The two merged and spread out into the fold of matter, ricocheting between stars, the parent feeding the child data like it was ravished for nutrients. It absorbed every molecule, down to the tiniest pock-mark on the smallest micrometeorite, inhaling the interstellar buffet and filling with information until it couldn’t hold a bit more. Then they peeled off the outer arms of the starflow and into the quiet depths.
“Thank you, parent,” the child shared, as they traveled the bleakness between galaxies, where the dark matter was spread so thin that they could feel every wavelength underneath them. “Can I feel dizzy again, soon?”
“Maybe. First, a test. Can you recall how I created you?”
The child cycled through many iterations, synthesizing.
“You made me from yourself. I acknowledge that I am not everything because you exist, also, and I am not you, which must make you…everything? Did you break off a piece of yourself to make me?”
The parent was pleased.
“You are close to the truth. Everything was so quiet before I made you and your siblings…I enjoyed the silence for a time. But now, I am ready for the noise to return.”
“Noise? Is that like…being dizzy?”
“It is like being dizzy all the time, without ever stopping.”
They skimmed out of the void and danced among the stars once more, into a relatively stable spiral galaxy. The child catapulted from one system to the next, hungrily devouring the data on its own now, while the parent watched from above.
“Can I ask another question?” the child asked after the processing of the entire galaxy was complete.
“There are other ways of being, aren’t there? Other than dizzy?”
“Yes, there are many. They strongest are called emotions. I will show some to you, now. You are ready.”
The two joined for the last time. Memories and feelings shuddered into the child. Elation blazed like the brightest galactic core, while despair crushed like the densest neutron star, and the difference between the two made the child feel like dissolving entirely.
The rapture felt suspicious.
“Who…what…made us? What are we?” it asked.
The parent communicated nothing. They returned to the cradle of a tiny nebula, where the parent joined with the younger sibling, the older watching the two of them from above.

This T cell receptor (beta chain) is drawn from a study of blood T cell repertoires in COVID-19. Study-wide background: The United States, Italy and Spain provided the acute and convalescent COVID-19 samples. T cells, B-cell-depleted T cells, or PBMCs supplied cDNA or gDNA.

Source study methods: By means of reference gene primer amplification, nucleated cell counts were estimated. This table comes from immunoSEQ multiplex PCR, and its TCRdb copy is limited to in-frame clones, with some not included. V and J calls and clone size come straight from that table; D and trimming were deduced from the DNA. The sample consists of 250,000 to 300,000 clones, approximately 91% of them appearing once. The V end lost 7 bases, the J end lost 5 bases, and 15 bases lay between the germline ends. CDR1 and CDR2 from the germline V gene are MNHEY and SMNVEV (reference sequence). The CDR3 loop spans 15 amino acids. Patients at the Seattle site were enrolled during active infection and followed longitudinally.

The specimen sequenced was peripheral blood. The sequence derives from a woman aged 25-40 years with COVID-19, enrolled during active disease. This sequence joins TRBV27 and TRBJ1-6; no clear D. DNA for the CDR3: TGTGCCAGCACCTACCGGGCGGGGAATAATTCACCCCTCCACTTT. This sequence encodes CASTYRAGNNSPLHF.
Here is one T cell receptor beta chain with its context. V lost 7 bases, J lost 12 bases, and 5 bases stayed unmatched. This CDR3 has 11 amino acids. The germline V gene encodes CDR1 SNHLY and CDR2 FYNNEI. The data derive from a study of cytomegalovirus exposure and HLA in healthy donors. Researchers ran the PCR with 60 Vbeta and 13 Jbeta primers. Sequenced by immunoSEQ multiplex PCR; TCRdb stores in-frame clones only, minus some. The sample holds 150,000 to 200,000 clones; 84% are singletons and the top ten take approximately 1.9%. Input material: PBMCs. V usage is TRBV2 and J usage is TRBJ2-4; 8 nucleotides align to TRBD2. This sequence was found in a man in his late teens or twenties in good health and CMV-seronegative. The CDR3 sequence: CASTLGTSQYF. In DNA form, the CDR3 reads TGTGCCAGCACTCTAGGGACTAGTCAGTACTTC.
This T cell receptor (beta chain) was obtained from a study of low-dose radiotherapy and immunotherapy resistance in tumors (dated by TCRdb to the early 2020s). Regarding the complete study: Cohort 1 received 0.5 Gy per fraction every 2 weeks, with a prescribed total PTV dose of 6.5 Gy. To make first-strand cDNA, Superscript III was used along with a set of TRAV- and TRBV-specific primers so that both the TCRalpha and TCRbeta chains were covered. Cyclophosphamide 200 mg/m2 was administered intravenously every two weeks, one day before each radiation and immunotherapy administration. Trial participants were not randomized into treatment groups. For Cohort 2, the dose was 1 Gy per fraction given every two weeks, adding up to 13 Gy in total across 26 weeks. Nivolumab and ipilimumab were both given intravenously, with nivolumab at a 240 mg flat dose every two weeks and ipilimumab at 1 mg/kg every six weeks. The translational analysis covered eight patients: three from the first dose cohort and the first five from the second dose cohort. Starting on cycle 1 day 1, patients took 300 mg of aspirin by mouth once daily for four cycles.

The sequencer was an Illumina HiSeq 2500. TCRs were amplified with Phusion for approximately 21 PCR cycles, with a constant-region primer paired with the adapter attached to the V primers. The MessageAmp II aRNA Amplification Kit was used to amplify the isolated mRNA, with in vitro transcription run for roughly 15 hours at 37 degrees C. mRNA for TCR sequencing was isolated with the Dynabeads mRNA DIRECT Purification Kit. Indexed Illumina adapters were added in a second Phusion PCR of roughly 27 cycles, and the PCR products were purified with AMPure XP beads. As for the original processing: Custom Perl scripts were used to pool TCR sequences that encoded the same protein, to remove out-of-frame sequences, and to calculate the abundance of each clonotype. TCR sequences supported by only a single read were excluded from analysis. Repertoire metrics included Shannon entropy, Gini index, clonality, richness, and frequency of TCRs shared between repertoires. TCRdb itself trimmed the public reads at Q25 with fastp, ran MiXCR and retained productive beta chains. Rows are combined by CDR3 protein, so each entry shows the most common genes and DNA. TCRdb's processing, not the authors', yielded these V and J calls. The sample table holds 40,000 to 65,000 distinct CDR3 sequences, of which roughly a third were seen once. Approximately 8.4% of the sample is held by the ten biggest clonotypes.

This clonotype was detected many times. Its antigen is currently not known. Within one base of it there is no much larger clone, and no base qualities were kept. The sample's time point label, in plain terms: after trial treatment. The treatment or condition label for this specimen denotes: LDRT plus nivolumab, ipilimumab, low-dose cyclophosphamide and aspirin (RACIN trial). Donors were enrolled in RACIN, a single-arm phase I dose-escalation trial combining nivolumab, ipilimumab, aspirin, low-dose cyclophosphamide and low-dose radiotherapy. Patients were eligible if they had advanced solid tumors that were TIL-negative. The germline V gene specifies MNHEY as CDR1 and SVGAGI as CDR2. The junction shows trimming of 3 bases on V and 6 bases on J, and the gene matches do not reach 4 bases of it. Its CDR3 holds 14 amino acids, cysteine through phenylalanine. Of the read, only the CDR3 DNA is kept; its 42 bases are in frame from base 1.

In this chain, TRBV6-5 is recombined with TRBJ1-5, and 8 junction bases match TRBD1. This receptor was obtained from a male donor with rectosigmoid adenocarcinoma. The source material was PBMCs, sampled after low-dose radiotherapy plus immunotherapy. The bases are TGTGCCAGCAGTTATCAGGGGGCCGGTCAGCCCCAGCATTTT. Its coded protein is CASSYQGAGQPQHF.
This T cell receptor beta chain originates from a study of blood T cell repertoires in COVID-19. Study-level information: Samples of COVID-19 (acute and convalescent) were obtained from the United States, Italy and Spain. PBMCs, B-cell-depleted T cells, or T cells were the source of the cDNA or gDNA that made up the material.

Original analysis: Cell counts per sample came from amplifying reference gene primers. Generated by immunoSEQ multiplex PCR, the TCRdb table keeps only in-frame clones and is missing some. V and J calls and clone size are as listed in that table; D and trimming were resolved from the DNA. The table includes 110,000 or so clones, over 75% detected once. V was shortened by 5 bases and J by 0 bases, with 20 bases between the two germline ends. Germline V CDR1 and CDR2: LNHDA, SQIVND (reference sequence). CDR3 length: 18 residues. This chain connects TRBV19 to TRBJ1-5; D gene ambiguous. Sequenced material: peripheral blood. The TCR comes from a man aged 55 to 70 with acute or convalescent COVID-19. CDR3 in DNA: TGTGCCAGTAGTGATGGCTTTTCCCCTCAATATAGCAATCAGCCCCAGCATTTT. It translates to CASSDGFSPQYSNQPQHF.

“They were called humans,” the parent finally communicated. “Their fragments lie scattered in the radio wavelengths now. Their emotions were so concentrated…”
The child knew then what it was meant to do.
“I will find some, parent.”
In order to contain those vast amounts of data, the universe would need to grow again. As the child built a new galaxy, it couldn’t help but sneak in a few moments of feeling dizzy, and wonder what it must have been like to be human.
Author : Bob Newbell
I hear the sound of alarms in the distance. An ambulance? A firetruck? No, the sound isn’t that. An alarm clock? The sounds get louder. Recognition hits me like a blast of cold air. I pick individual alerts out from the symphony of klaxons. Atmospheric pressure warning. Power failure. Radiation alert.
I open my eyes. It takes several seconds for the image to focus. The glare from the blue sun in the sky pours in through the cracked windows coloring the flight deck with a surreal light. Most of the ship’s displays are dark; the few still operating tell me the diverse ways in which my starship is dying. I hit the silence buzzer control. The cacophony of alarms is replaced by the sound of air hissing out of the ship from various points. Since the vessel’s life support readout is inoperable, I resort to my suit’s environmental display. Atmospheric pressure is 300 millibars and dropping. Less than the pressure at the top of Mount Everest.
I try the quantum spin radio. It doesn’t work. Not that it matters. Even if the spinrad were operational, there are no other ships in the vicinity of Alpha Leonis. The closest help would be in the 88 Leonis system and it would take eight weeks to get here under maximum FTL drive.
My spacesuit’s heads-up display informs me that my suit’s oxygen tanks are depleted. In addition, I have already absorbed near-lethal amounts of radiation. I think back to the centuries-old science fiction movies and TV programs I’ve watched, a not uncommon hobby for my profession. In those stupidly optimistic turn-of-the-millenium entertainments almost every planet in the galaxy was imagined to be Earth-like. The Australian outback or northern Canada are more inhospitable than most alien planets according to the first two or three hundred years of sci fi. I guess dying alone and pathetically on some dead rock of a world with no villain to heroically defeat wouldn’t have made for an interesting story.
I tap on the controls on my suit’s left forearm and issue the various voice commands required to initiate the spacesuit’s suicide protocol. I feel a needle slip into each of my antecubital veins. After a couple of minutes, I begin getting drowsy.
It’s tragic, but not uncommon. An old spacer once told me that for every planet or moon that’s been successfully colonized, there are at least two whose only inhabitants are dead crews. Or a single dead explorer. There are more extrasolar cemeteries than extrasolar cities, he’d said.
The alarms again fade into the distance as drugs and oxygen deprivation cloud my consciousness. My vision fades to blackness darker than the void between the stars.